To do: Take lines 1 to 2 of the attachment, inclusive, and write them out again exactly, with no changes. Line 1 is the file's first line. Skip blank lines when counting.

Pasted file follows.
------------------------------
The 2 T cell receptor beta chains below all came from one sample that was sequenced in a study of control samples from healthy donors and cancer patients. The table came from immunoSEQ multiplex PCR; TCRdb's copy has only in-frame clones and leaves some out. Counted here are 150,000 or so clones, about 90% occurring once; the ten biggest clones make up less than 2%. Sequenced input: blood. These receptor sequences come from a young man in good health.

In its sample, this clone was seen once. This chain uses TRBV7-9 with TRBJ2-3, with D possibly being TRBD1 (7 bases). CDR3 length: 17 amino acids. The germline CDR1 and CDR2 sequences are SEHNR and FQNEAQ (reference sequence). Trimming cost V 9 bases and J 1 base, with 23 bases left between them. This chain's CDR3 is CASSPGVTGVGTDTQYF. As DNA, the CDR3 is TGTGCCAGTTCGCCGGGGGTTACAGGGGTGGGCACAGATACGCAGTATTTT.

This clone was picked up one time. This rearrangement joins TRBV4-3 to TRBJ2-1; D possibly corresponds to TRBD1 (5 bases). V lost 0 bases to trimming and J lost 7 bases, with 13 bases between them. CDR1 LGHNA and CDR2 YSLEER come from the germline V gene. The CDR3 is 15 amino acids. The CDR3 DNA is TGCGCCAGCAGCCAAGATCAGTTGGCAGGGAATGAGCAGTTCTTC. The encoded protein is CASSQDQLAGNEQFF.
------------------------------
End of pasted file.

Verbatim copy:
The 2 T cell receptor beta chains below all came from one sample that was sequenced in a study of control samples from healthy donors and cancer patients. The table came from immunoSEQ multiplex PCR; TCRdb's copy has only in-frame clones and leaves some out. Counted here are 150,000 or so clones, about 90% occurring once; the ten biggest clones make up less than 2%. Sequenced input: blood. These receptor sequences come from a young man in good health.

In its sample, this clone was seen once. This chain uses TRBV7-9 with TRBJ2-3, with D possibly being TRBD1 (7 bases). CDR3 length: 17 amino acids. The germline CDR1 and CDR2 sequences are SEHNR and FQNEAQ (reference sequence). Trimming cost V 9 bases and J 1 base, with 23 bases left between them. This chain's CDR3 is CASSPGVTGVGTDTQYF. As DNA, the CDR3 is TGTGCCAGTTCGCCGGGGGTTACAGGGGTGGGCACAGATACGCAGTATTTT.